Tuesday, March 31, 2009

He's the perfect example of that dying race, unpressed gentleman of the press...

It feels like I've had this entry sitting, half-finished, on my computer for almost a month. Sorry, guys; school's been eating all my free time lately, and just when I think I've found a way to make it work to my advantage, it goes and devours some more. Anyway...

This blog started as a combination of my personal and academic pursuits. Through sheer coincidence, those two parts of my life are crossing paths here once again. I spent much of one Sunday, a few weeks ago, reading The Elements of Journalism by Bill Kovach and Tom Rosenstiel for my Evaluating Writing class. I woke up the next morning to find my school closed, and a journalism-themed marathon on TCM. How's that for timing?

I sat down that afternoon wondering, dork that I am, if I'd be able to pick out any of Kovach and Rosenstiel's lessons in the careers of these fictional characters. One of the issues in journalism, though skimmed over in the book, jumped out at me immediately in Teacher's Pet. The question alluded to by these writers and posed by the movie script is whether and to what extent education is necessary, or even desirable, in journalism.

By the time Kovach and Rosenstiel's book was published in 2001, journalism schools had long been a part of the business. Its effectiveness, however, was not universally accepted among journalists. Yes, Jim Gannon is alive and well, although the nature of journalism has undergone some changes since this film was made. The fundamental argument made by Clark Gable's character seems to still hold water to a certain extent, even today. On page 155, Kovach and Rosenstiel make note of "the degree to which journalists, compared with other professionals, failed to communicate the lessons of one generation to the next." They go on to state that "hairdressers have more continuing education than journalists." I'm sure my journalism-major friends would dispute this, but it's an interesting idea. What ultimately constitutes an "education" in journalism: the Poynter Institute, or the School of Hard Knocks?

In the film, James Gannon firmly believes in the latter. A high school drop-out who worked his way up to editor of the city paper, Gannon at first holds all education in pure contempt -- "The important thing is he's had no experience," is how he dismisses his rival for Erica Stone's affections, the pretentious Dr. Hugo Pine. "He didn't start at the bottom and work up. That's the only way you can learn." His opinion on the matter is made very clear early in the film, when a distraught mother asks him to fire her son so that the boy will go back to school. Gannon ignores her, confident the boy will fare much better under his wing. Shortly thereafter, he discovers a certain journalism teacher has a particularly low opinion of him and decides to do some undercover reporting, for his own edification of course.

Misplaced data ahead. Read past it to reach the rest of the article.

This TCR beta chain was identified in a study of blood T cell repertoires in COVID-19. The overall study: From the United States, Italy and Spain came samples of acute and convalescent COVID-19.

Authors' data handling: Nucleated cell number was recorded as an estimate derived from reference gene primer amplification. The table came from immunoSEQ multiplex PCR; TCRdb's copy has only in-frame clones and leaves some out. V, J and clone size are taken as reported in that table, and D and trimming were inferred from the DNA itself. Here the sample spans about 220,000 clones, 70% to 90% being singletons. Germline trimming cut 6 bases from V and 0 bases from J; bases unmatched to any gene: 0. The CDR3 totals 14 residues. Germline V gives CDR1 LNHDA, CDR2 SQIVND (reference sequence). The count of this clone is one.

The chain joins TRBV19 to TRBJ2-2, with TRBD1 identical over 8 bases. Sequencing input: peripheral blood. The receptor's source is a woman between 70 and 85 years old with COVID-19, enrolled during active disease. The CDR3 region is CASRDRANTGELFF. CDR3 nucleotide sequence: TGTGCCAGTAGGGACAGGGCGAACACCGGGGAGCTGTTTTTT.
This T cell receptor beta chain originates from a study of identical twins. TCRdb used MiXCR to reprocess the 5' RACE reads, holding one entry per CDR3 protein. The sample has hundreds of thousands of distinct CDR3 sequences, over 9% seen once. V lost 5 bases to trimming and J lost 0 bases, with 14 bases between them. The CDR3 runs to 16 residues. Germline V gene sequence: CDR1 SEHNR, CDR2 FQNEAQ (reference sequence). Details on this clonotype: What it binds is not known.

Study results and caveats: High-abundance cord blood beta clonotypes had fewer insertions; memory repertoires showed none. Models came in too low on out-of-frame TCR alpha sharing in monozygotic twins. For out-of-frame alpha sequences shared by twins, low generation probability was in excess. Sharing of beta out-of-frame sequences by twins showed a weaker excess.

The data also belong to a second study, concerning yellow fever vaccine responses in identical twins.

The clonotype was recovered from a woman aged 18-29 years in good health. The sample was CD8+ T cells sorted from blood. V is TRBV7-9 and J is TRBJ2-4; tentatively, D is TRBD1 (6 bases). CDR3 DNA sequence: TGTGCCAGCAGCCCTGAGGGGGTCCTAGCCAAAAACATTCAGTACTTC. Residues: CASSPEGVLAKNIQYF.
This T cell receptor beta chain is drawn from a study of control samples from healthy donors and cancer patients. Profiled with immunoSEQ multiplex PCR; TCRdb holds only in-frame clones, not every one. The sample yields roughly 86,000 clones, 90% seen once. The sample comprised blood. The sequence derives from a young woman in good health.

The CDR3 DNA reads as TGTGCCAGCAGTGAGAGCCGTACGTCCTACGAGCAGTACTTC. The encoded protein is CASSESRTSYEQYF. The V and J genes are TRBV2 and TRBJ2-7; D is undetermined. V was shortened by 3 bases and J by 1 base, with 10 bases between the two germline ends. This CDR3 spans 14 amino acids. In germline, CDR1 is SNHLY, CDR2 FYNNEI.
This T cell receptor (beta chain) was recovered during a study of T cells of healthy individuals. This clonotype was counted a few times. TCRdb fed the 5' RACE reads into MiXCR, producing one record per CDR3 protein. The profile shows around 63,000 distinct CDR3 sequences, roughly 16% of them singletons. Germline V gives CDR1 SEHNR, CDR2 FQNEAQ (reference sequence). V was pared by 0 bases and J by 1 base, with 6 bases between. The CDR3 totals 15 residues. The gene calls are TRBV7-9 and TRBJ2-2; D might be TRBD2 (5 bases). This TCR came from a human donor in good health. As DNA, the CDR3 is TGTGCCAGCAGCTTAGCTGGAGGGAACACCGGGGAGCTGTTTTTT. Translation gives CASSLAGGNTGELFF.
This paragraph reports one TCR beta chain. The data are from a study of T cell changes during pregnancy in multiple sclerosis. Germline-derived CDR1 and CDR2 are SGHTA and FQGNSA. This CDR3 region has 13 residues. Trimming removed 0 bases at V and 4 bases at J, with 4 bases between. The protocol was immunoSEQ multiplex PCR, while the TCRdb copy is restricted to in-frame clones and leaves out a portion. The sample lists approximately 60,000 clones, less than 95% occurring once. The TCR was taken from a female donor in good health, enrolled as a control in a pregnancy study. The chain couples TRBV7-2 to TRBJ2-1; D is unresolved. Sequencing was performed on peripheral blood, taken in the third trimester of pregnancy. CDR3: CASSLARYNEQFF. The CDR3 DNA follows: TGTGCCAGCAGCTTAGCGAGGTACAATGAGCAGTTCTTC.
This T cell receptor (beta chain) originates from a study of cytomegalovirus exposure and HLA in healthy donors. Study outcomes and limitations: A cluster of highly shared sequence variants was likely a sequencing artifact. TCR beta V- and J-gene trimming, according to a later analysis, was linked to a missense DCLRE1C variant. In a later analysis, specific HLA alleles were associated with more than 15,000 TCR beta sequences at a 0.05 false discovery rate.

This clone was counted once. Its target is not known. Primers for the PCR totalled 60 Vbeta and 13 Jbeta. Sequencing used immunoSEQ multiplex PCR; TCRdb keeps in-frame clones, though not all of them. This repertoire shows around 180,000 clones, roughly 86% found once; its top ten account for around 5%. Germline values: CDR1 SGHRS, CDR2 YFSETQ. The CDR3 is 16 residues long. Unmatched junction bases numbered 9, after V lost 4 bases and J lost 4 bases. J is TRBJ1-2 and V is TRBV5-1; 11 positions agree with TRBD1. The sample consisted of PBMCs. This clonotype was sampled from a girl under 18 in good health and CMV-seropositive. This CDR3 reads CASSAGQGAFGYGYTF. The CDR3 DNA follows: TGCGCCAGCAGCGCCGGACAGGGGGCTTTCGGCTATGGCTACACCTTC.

Miss Stone, played by Doris Day, represents everything that Gannon abhors: "Amateurs teaching amateurs how to be amateurs." A former reporter and the daughter of a well-respected editor, Erica Stone decided to teach "for the same reason that occasionally a musician wants to be a conductor; he wants to hear a hundred people play music the way he hears it." She believes that carefully training reporters in the art of explaining not just what happened but why and how is the only way for print journalism to overcome the blow it was dealt by television newscasts. When a mild-mannered older gentleman who introduces himself as James Gallagher appears in her classroom, she sees in him the potential to be a great reporter -- if only he had a little bit more schooling.

Naturally, Gannon-as-Gallagher attempts to be as antagonistic as possible towards the unsuspecting Erica without actually giving himself away. And naturally, this being a romantic comedy, he finds himself falling in love with her despite her wildly different approach to the job he's spent much of his life married to. His growing attraction to Erica opens his mind to her side of the debate, and he even comes to question his own self-worth, especially after a night on the town with his well-educated competition. He begins to think that formal education may very well be the best path to becoming a journalist -- until he sees what a well-educated editor who lacks reporting experience can do to a front page. Unfortunately this boost to his self-esteem comes courtesy of Erica's late father, which has the expected consequences for their relationship, but it also leads to interesting conclusions from a journalistic perspective. Good instincts, after all, can't be taught.